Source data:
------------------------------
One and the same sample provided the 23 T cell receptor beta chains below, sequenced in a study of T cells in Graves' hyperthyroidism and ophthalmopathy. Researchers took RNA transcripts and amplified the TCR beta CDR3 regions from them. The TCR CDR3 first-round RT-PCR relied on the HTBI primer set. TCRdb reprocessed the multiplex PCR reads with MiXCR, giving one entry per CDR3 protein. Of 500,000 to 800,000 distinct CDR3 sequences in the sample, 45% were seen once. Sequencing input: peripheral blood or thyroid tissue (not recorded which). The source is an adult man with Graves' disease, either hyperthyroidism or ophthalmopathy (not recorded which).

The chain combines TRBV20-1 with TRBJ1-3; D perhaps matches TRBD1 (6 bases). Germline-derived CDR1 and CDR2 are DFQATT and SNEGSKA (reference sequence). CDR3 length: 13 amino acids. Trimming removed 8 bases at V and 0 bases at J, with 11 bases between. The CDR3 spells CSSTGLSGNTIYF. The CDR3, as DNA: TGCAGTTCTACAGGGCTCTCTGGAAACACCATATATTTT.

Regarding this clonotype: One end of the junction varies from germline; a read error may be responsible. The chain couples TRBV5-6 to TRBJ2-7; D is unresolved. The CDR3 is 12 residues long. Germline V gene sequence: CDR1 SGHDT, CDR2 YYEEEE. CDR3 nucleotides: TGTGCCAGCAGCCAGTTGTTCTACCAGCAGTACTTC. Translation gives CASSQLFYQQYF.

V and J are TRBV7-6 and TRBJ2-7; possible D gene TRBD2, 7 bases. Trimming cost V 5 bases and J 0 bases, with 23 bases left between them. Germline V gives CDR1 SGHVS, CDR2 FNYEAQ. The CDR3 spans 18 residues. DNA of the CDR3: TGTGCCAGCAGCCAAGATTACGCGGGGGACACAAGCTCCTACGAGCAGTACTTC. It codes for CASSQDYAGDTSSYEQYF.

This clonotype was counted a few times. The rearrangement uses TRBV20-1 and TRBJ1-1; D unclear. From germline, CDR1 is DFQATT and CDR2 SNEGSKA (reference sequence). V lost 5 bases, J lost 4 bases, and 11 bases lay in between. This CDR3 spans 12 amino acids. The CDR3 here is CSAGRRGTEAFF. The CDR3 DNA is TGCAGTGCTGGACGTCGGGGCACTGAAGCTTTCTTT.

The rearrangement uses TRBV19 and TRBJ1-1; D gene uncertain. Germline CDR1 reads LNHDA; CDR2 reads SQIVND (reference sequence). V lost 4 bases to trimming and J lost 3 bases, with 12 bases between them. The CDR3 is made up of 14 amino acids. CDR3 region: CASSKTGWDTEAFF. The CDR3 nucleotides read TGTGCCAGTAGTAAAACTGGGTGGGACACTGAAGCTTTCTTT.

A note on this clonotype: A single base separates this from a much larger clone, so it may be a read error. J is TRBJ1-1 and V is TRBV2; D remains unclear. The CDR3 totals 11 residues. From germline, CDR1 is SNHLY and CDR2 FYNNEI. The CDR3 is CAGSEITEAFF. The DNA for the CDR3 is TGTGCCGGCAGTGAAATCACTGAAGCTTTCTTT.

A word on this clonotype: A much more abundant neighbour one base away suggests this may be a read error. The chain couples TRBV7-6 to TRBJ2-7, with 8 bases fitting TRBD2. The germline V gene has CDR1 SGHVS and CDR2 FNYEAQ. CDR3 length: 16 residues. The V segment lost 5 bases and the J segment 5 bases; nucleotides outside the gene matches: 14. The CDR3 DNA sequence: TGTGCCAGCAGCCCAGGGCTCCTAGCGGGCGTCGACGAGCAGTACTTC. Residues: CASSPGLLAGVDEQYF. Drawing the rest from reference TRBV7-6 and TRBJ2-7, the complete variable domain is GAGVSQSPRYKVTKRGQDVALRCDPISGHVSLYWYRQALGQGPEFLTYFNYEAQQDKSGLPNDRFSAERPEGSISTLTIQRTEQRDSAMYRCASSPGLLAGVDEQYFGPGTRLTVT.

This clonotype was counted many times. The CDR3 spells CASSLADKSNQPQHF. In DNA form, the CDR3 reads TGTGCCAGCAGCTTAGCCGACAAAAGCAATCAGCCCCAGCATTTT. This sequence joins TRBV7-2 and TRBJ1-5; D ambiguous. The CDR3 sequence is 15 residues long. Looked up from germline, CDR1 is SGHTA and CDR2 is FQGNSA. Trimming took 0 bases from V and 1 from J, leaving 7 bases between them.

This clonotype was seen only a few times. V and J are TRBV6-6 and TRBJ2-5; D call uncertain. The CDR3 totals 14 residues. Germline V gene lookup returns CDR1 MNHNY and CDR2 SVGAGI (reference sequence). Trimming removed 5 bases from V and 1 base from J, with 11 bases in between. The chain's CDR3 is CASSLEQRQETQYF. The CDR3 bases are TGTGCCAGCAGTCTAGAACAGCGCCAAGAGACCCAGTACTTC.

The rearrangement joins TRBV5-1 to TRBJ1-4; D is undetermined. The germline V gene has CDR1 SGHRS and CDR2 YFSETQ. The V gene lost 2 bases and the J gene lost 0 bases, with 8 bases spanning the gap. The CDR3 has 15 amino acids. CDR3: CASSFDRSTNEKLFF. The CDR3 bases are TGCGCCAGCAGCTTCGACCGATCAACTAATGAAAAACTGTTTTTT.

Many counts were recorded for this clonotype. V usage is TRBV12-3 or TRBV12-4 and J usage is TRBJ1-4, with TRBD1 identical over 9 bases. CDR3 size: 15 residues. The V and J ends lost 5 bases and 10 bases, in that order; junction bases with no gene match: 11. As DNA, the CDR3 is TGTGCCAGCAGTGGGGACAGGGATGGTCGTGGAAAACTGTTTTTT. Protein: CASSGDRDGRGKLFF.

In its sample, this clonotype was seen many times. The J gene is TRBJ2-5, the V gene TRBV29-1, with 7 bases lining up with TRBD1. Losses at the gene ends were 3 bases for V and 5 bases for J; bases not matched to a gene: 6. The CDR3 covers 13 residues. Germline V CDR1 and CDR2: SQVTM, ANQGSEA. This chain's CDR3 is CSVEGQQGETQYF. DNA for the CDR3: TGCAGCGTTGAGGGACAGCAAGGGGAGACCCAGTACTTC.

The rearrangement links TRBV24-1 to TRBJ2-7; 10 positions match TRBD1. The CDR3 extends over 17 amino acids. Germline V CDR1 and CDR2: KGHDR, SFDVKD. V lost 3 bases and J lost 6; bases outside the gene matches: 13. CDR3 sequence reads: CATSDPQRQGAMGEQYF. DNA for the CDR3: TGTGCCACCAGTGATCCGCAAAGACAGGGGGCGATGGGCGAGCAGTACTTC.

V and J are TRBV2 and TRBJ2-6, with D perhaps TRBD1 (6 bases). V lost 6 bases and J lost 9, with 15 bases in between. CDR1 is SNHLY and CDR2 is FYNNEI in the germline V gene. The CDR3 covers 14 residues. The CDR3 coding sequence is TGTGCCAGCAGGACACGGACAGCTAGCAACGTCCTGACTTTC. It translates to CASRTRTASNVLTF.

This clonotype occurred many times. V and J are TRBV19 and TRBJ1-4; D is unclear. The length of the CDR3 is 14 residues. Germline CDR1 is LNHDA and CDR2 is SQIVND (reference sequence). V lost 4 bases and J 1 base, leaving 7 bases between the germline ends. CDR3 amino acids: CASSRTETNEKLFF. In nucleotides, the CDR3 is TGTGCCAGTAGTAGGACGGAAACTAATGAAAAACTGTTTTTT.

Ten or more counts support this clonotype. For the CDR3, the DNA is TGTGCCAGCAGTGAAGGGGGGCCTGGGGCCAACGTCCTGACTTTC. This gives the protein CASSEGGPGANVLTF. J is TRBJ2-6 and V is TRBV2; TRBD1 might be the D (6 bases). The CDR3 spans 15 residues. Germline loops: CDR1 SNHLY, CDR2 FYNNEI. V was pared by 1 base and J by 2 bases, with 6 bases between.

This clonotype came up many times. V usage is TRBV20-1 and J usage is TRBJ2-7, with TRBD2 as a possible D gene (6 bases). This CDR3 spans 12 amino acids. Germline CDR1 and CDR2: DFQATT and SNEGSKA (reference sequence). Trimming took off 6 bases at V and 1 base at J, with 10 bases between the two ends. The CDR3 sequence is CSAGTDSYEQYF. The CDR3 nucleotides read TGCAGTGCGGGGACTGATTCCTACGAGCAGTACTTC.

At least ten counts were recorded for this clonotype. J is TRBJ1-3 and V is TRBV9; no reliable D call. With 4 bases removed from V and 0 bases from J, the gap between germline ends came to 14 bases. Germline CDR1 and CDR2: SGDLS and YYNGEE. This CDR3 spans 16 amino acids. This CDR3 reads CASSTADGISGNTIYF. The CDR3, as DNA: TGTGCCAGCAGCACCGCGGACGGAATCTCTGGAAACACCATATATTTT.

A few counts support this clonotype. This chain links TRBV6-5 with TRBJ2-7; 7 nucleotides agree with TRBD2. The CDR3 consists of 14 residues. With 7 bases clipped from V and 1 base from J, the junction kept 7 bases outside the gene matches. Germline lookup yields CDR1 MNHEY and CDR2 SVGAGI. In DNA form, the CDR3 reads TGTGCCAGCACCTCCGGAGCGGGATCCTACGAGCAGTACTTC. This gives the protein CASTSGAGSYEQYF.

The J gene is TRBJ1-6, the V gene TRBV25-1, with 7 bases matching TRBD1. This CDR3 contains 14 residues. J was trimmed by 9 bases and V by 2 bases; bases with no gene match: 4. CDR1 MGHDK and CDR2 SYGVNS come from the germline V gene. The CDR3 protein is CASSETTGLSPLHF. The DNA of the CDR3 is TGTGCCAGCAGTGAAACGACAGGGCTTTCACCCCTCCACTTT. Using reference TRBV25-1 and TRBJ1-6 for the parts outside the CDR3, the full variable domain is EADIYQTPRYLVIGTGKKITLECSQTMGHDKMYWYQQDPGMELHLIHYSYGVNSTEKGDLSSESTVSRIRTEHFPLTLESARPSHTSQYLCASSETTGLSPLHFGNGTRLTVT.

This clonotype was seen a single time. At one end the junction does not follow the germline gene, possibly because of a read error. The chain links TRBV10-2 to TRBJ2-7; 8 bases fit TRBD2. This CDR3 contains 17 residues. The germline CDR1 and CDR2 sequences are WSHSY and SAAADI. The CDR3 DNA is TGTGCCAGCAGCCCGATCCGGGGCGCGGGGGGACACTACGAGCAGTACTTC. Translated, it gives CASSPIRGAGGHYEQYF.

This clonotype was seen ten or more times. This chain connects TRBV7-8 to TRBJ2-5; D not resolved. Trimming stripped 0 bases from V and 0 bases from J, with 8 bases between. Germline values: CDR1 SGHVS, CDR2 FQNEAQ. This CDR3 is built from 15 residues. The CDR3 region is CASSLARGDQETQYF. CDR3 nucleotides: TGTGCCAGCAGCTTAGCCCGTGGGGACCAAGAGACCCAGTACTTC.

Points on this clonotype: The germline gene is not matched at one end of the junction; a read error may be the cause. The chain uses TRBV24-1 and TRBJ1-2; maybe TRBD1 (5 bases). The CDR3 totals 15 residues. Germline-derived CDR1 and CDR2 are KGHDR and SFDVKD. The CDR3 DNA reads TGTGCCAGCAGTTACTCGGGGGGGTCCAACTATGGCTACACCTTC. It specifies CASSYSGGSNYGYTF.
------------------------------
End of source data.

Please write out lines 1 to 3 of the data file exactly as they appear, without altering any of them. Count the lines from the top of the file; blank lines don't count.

One and the same sample provided the 23 T cell receptor beta chains below, sequenced in a study of T cells in Graves' hyperthyroidism and ophthalmopathy. Researchers took RNA transcripts and amplified the TCR beta CDR3 regions from them. The TCR CDR3 first-round RT-PCR relied on the HTBI primer set. TCRdb reprocessed the multiplex PCR reads with MiXCR, giving one entry per CDR3 protein. Of 500,000 to 800,000 distinct CDR3 sequences in the sample, 45% were seen once. Sequencing input: peripheral blood or thyroid tissue (not recorded which). The source is an adult man with Graves' disease, either hyperthyroidism or ophthalmopathy (not recorded which).

The chain combines TRBV20-1 with TRBJ1-3; D perhaps matches TRBD1 (6 bases). Germline-derived CDR1 and CDR2 are DFQATT and SNEGSKA (reference sequence). CDR3 length: 13 amino acids. Trimming removed 8 bases at V and 0 bases at J, with 11 bases between. The CDR3 spells CSSTGLSGNTIYF. The CDR3, as DNA: TGCAGTTCTACAGGGCTCTCTGGAAACACCATATATTTT.

Regarding this clonotype: One end of the junction varies from germline; a read error may be responsible. The chain couples TRBV5-6 to TRBJ2-7; D is unresolved. The CDR3 is 12 residues long. Germline V gene sequence: CDR1 SGHDT, CDR2 YYEEEE. CDR3 nucleotides: TGTGCCAGCAGCCAGTTGTTCTACCAGCAGTACTTC. Translation gives CASSQLFYQQYF.